You may recall that I made some of these for Penny back in April: Getting Crafty
I love them so much that I thought others might want to buy some. I tweaked the original design a bit and have whipped some up for sale.

They are organic hemp with suedecloth upper layer to wick away moisture and cute cotton print bottom layer to add whimsey and fun to your diaper changes. I have two sizes, small and large. Size small fits small gDiapers and is recommended with size x-small and small diaper covers. Small is also the recommended size if you are using these as a booster in pocket diapers. Size large fits medium & large gDiapers and is recommended with size medium and large diaper covers. Large can also be used as a booster for extra large pocket diapers or trainers.

Size small is available in traffic, chirp, and blue treehugger.

Size large is available in pilot and purple treehugger.

During the month of September, I am offering a promotion where you can get 1 insert free if you buy 5. Hurry! Here is the link for my shop:
Cotton Bottom Mama on Etsy

Happy shopping!!

Saturday, September 10, 2011

Some Quick Updates

A few quick updates:
1. We finally got a date night! Here I am in the HOT Betsey Johnson dress I got in Kansas City a few weeks ago. Yes, we went out at 5:30. Yes, we were home by 7:30 so that I could nurse Penny to bed. Yes, we drank a bottle of wine between the two of us. Yes, it was awesome.

2. Our kitchen renovations are well underway. We have one wall of cabinets in, the new fridge/freezer in, a little sliver of the new floor in, and the new paint color in. The old stove is still there, and no backsplash.



3. Penny has her first ear infection. Super sad. Although, you'd never know it b/c she's still her usually happy, chatty little self. Corn on the cob is her new favorite food.

Tuesday, September 6, 2011

My Gluten Story: gluten, fertility, and hypothyroidism

I am often asked when/why I decided to go gluten-free. It's a somewhat personal subject for me, as it relates to my trying-to-conceive journey, so I wasn't sure whether to post about it. However, I believe in sharing information and that open communication about difficult subjects brings people together and can potentially lead to an easier path for others, so this is the spirit in which I am sharing. If it's TMI for you, just go ahead and skip this post.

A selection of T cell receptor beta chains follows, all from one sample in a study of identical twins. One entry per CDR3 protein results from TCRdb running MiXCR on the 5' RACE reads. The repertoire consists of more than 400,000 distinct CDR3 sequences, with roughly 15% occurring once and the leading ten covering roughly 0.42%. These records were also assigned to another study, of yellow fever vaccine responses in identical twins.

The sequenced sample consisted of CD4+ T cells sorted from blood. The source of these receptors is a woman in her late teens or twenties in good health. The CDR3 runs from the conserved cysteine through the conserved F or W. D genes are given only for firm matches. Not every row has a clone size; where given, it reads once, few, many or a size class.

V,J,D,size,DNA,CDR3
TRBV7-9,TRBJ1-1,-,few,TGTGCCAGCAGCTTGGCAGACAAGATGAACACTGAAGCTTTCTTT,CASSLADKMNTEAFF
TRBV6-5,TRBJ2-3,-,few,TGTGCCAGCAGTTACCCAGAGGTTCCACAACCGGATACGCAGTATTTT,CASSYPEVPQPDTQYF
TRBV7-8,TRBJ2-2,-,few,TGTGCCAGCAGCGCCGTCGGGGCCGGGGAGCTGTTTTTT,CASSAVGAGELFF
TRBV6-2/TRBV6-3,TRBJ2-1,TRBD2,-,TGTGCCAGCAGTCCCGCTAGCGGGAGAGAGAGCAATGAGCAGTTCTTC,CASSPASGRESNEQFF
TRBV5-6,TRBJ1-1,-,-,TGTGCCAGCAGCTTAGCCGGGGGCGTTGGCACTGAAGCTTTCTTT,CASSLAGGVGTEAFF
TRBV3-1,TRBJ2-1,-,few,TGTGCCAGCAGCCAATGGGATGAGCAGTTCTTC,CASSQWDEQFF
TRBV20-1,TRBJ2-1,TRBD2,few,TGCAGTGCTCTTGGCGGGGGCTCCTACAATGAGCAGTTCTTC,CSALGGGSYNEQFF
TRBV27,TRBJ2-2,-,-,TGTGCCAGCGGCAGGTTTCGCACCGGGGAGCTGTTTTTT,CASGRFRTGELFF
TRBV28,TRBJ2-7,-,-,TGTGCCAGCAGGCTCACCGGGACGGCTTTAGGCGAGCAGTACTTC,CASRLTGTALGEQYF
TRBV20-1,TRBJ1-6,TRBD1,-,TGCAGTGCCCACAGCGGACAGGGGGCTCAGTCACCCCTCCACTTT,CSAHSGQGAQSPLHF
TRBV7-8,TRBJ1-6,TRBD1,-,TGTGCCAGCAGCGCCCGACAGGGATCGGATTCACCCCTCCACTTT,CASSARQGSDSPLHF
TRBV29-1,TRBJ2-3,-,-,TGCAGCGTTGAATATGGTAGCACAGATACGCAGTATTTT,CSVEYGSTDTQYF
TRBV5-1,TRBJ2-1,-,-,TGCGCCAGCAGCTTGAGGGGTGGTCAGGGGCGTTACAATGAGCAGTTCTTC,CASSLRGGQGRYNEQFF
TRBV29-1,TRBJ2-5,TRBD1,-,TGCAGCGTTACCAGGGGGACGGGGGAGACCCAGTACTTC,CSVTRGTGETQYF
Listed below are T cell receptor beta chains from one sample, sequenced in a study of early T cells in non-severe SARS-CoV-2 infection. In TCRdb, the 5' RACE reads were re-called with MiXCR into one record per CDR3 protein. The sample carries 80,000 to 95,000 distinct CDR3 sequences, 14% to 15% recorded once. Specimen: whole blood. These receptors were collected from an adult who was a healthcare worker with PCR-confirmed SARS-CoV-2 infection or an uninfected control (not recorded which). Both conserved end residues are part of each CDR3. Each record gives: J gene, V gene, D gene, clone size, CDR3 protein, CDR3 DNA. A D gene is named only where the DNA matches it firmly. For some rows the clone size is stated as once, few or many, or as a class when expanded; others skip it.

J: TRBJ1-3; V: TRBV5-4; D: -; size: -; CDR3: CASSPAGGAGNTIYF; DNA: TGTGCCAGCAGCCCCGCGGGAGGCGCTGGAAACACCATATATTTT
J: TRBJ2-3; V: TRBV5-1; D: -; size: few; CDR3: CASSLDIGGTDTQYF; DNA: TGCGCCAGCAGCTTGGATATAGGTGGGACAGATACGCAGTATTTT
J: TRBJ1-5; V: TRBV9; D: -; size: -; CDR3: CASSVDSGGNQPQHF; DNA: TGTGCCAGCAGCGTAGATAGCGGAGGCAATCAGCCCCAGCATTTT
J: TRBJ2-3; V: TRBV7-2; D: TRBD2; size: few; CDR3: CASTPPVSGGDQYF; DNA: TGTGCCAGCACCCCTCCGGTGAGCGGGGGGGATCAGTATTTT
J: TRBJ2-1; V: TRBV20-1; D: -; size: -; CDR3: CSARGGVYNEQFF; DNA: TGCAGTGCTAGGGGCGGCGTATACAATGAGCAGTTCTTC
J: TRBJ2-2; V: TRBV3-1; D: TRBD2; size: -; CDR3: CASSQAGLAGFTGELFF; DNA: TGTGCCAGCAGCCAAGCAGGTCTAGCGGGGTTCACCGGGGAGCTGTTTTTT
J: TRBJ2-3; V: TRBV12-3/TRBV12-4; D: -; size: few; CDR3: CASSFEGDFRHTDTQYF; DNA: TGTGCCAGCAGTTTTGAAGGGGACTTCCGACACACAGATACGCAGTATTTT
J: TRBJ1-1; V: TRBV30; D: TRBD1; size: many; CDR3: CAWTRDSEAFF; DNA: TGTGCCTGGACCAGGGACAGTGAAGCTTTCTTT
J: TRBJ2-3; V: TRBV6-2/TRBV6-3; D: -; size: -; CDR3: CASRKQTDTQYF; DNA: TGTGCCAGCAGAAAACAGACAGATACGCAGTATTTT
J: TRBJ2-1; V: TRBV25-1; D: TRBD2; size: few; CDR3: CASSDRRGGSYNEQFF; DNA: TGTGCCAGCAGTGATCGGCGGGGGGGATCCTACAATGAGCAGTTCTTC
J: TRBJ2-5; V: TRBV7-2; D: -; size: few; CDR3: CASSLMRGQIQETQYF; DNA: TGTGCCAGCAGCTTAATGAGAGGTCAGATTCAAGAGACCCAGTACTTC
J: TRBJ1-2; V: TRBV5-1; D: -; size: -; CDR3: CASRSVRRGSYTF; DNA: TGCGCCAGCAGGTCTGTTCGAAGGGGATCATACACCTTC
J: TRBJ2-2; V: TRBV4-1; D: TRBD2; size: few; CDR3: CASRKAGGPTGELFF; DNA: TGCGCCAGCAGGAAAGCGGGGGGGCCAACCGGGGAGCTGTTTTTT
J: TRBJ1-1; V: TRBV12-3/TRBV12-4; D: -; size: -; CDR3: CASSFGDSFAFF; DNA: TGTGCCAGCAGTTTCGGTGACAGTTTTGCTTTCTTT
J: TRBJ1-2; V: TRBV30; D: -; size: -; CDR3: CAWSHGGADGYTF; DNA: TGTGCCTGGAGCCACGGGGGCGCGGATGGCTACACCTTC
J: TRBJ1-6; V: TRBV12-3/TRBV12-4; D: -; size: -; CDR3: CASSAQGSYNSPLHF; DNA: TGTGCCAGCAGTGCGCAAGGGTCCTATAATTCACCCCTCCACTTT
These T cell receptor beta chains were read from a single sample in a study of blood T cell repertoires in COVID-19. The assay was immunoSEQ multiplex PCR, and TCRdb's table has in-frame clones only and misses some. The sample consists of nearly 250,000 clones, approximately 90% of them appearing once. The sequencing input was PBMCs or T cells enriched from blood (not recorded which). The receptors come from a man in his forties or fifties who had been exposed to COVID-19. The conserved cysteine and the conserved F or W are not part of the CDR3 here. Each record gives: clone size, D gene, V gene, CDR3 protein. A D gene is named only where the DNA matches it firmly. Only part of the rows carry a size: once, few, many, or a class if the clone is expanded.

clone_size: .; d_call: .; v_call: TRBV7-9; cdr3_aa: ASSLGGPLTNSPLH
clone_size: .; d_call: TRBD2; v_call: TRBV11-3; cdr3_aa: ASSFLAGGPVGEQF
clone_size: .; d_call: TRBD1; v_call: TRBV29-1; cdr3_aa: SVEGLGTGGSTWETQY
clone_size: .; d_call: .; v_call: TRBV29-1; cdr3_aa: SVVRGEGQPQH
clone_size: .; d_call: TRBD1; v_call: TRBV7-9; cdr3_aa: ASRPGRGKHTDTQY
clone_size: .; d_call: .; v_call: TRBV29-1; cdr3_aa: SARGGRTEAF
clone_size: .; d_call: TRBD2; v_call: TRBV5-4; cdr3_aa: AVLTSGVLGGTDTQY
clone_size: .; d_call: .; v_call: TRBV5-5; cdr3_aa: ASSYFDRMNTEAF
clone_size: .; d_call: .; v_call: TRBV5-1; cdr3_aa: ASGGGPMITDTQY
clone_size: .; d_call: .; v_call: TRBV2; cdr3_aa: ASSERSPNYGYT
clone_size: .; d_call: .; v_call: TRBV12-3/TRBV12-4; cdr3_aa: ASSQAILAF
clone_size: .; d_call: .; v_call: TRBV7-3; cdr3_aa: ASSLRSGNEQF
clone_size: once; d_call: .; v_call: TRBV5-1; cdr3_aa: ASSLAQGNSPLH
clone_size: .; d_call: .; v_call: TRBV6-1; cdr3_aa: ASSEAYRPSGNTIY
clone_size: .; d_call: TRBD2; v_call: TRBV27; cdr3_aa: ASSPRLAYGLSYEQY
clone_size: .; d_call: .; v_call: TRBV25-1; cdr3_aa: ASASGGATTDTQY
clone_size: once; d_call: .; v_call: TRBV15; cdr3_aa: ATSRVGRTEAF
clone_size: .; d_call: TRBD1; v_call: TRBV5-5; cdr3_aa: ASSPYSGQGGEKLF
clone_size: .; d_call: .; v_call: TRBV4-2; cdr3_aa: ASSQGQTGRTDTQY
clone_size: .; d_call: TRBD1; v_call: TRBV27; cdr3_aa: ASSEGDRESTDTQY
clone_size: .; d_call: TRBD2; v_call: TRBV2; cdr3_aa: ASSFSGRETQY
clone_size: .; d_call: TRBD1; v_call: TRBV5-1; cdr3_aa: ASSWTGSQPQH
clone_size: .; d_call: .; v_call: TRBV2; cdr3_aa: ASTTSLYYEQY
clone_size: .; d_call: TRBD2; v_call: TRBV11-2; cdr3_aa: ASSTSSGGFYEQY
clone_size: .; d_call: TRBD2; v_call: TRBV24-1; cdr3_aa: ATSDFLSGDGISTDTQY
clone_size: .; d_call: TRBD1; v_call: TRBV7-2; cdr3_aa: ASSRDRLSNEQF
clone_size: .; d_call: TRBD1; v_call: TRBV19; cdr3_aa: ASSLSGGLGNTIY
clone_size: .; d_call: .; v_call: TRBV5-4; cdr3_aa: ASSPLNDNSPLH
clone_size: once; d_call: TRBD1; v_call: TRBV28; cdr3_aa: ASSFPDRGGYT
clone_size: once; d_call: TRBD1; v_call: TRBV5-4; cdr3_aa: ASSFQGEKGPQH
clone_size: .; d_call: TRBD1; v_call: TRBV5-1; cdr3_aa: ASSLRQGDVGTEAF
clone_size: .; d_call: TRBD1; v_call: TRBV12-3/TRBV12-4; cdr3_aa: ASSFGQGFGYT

After 6 months being BC-free (after several years on hormonal BC), my menstrual cycles had not regulated. I was having 40-60 day cycles, which is not good for trying to conceive. I spoke with my then-OB/GYN, who had me come in for an appointment and did blood work. She hastily diagnosed me with PCOS (which later was determined to be moronic by two other medical professionals) and told me that I needed fertility meds. She insisted that meds were the only way I was going to get pregnant and the only way to regulate my cycles. I found this hard to believe, given the sensitivity of the menstrual cycle, and decided to seek a second opinion. My instinct was that most mainstream docs would jump on the medication bandwagon given the current state of our health care system, so I opted to seek the opinion of a naturopathic doctor.

My ND spent 90 minutes with me at my first appointment. She did a thorough case history and really listened to me. She examined the bloodwork I had had done and ordered more of her own. She discovered that I had an underactive thyroid, specifically Hashimoto's hypothyroid. My mother and grandmother both have hypothyroidism, so I'm not sure why the OB missed the mark on this, but my ND prescribed a combination of homeopathics, glandulars, natural remedies, and natural thyroid supplements (porcine thyroid). In addition, she recommended that I go gluten-free and cut out sugar and caffeine. My T3, T4, and TSH numbers showed that I had an under-active thyroid, but it was important to also test for thyroid antibodies. The presence of antibodies in my blood was what led her to diagnose the specific type of hypothyroidism, as being an autoimmune type. In essence, my body sees my thyroid as an invader and has produced antibodies to attack it, which causes it to under-perform. She claimed that going gluten-free is an important component to any treatment plan for underactive thyroid, but it is particularly important for the autoimmune type. She also recommends going gluten-free if you are planning to get pregnant (something about being an anti-inflammatory diet). So basically, cutting out gluten was important for me and my treatment goals on multiple fronts.

It took a few months to get the bloodwork completed and get my treatment plan worked out, but I was able to conceive naturally after about 4-5 months in the care of my ND, and about 3 months after regulating my cycles. Here is a timeline:
Feb 2009 cease BC
Sept 2009 visit to OB
Oct 2009 OB told me to go on meds and said I couldn't conceive naturally
Nov 2009 1st visit to ND, started supplements/homeopathics/etc, immediately had 1 normal-length cycle
Dec 2009 1 long cycle
Jan 1, 2010 Gluten-free
Jan 2010 cycles regulated
Feb 2010 started porcine thyroid, cut out caffeine & refined sugar
Mar 2010 started Circle + Bloom
Apr 2010 conceived
Fourteen months in all, which isn't terribly long in the large scheme of things, but longer than I had wanted/expected.